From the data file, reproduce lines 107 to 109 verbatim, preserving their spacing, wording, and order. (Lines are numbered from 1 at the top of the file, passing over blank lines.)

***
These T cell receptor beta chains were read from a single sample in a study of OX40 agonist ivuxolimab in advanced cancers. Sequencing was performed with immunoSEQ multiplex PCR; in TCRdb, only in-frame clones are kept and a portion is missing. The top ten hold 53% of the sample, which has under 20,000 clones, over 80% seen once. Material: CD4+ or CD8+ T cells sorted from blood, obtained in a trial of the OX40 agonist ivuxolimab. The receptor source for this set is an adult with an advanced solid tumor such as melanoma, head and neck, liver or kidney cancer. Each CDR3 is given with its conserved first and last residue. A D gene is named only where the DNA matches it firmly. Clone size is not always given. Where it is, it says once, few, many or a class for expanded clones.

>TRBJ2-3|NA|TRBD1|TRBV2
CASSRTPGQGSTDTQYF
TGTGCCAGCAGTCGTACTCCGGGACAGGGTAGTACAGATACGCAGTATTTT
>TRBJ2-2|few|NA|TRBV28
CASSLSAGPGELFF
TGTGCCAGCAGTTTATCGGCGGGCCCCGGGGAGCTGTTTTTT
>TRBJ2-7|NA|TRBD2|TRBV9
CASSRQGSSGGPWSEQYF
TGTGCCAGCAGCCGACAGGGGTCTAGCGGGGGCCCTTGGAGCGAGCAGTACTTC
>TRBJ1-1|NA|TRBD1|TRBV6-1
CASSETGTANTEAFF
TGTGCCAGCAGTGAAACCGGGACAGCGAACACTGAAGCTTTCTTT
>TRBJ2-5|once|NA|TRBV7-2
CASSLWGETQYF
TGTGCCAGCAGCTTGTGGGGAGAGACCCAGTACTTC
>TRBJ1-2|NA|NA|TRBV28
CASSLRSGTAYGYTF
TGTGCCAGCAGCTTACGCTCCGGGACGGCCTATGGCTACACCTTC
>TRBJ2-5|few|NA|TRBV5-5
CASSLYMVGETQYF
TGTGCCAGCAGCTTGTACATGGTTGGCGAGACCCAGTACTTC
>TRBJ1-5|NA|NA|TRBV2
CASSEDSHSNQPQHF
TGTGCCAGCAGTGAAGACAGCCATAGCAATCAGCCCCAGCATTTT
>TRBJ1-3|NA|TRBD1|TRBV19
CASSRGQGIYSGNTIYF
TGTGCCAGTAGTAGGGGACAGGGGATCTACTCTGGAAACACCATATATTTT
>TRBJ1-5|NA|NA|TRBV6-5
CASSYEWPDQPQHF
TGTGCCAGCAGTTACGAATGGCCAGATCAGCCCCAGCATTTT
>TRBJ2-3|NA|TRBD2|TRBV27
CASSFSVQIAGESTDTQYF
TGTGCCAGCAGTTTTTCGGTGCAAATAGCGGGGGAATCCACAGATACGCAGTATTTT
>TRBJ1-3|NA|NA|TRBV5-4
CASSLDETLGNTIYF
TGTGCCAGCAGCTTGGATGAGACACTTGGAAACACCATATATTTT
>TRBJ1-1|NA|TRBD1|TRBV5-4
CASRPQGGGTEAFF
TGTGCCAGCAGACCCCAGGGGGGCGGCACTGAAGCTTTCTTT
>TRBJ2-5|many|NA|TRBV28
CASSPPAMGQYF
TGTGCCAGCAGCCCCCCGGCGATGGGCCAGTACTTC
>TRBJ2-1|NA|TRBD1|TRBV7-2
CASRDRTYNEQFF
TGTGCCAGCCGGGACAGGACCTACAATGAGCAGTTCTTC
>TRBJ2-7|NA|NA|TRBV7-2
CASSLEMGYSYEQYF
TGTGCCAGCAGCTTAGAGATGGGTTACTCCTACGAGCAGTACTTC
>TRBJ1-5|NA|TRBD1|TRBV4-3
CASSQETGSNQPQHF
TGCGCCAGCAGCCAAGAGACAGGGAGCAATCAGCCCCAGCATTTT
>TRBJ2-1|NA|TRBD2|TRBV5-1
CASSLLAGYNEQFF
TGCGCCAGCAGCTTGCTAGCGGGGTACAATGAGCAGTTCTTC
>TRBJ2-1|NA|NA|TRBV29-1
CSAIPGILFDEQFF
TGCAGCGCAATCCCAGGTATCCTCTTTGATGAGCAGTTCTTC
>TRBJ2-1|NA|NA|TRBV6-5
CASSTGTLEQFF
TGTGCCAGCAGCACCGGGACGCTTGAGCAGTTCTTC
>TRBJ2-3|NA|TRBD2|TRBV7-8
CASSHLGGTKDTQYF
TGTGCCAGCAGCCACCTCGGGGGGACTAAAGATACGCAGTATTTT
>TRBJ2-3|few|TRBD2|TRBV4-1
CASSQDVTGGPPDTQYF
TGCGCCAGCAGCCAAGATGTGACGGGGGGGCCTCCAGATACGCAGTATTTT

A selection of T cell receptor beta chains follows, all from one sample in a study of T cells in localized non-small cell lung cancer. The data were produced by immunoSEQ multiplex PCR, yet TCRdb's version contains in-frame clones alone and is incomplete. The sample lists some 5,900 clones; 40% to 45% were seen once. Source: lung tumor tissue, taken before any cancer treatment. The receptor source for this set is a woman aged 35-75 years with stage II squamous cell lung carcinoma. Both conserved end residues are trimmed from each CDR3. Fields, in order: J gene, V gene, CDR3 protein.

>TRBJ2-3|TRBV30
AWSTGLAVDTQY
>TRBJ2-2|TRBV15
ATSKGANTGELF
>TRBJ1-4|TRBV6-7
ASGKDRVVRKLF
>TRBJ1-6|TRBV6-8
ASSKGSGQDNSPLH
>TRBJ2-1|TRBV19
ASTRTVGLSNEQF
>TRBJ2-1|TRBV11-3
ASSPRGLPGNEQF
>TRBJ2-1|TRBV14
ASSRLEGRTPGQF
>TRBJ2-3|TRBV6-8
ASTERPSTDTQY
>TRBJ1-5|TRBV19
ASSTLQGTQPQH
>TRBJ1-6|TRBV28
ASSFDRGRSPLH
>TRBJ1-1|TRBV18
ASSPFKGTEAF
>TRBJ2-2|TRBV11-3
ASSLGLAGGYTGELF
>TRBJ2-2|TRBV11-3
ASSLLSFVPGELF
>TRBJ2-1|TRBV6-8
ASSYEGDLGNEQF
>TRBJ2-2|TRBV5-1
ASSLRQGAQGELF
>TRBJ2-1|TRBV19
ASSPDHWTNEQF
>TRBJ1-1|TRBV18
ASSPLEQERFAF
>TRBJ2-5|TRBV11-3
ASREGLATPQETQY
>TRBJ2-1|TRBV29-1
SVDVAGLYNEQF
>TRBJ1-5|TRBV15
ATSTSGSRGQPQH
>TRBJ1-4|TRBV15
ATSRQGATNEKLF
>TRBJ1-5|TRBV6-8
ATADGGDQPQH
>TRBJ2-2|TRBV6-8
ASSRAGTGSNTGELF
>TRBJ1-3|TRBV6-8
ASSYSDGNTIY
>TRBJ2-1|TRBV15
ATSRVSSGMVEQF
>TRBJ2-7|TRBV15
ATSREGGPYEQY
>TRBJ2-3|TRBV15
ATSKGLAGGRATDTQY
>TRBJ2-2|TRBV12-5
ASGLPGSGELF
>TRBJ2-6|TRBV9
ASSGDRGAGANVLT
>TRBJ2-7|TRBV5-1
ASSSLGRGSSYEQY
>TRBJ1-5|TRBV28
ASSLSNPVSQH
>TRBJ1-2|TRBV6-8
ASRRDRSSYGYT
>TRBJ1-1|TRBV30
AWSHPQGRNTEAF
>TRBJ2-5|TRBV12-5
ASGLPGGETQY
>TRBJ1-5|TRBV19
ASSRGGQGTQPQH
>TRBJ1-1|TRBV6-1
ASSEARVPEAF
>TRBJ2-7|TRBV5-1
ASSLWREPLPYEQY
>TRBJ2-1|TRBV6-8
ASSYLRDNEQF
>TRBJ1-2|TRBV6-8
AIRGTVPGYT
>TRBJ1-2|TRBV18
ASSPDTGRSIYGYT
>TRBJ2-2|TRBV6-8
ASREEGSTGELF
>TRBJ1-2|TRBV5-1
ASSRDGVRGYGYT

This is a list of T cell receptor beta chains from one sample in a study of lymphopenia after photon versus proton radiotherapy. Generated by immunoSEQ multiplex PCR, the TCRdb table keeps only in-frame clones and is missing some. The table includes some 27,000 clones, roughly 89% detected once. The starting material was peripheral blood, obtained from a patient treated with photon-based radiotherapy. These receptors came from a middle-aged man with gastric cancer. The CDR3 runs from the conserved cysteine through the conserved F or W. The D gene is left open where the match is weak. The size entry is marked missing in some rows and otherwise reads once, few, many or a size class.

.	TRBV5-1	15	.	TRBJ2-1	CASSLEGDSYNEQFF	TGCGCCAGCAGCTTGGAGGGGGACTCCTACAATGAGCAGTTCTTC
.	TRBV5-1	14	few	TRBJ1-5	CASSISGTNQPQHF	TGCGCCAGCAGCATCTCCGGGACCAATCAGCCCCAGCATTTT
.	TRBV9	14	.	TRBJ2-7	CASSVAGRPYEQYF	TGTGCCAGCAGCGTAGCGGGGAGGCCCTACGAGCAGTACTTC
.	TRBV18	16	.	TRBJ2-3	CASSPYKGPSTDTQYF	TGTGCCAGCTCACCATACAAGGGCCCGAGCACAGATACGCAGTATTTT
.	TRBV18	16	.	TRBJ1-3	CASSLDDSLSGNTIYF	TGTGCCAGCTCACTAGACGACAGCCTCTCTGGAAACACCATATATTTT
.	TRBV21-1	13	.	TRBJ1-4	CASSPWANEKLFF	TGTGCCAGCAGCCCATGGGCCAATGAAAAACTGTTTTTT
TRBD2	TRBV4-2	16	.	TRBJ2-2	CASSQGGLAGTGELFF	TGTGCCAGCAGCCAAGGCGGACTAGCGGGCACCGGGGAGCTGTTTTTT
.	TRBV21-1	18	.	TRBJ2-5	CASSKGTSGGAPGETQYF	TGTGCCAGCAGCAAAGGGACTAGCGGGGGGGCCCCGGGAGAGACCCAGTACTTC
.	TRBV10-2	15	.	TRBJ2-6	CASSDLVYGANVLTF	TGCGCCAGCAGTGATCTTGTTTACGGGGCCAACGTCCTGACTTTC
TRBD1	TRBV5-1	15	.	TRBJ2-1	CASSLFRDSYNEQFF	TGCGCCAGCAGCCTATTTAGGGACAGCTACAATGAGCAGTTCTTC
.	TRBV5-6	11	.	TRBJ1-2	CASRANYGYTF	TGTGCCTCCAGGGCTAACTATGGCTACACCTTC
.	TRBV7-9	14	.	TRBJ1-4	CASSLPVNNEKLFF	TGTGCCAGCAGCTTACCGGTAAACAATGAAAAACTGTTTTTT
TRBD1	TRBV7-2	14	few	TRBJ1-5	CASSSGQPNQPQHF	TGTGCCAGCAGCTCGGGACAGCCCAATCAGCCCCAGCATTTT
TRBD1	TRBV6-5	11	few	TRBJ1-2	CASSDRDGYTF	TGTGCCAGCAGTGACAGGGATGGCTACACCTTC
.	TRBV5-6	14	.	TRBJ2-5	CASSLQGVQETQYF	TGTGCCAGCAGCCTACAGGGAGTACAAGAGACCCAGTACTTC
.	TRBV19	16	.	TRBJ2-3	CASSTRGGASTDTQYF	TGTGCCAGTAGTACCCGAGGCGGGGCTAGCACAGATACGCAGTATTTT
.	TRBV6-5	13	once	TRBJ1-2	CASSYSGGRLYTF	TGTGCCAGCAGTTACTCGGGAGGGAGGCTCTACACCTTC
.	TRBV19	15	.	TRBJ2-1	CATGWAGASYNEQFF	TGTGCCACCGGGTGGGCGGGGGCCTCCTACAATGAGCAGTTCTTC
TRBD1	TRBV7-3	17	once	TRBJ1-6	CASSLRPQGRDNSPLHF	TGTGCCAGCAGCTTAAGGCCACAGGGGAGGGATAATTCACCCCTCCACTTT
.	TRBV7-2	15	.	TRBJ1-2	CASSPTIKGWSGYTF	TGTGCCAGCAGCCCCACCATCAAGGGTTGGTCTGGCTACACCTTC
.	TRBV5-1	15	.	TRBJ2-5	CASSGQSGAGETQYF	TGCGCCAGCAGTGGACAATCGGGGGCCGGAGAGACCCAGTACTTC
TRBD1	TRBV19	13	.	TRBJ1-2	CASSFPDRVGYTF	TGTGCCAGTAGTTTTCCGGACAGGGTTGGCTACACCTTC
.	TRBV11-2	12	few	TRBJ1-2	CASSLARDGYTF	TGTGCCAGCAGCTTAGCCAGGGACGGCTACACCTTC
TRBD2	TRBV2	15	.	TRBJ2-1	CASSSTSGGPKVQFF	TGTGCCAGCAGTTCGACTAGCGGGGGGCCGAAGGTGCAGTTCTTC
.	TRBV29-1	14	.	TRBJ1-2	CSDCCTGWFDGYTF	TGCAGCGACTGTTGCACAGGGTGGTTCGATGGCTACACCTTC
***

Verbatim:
>TRBJ1-5|TRBV15
ATSTSGSRGQPQH
>TRBJ1-4|TRBV15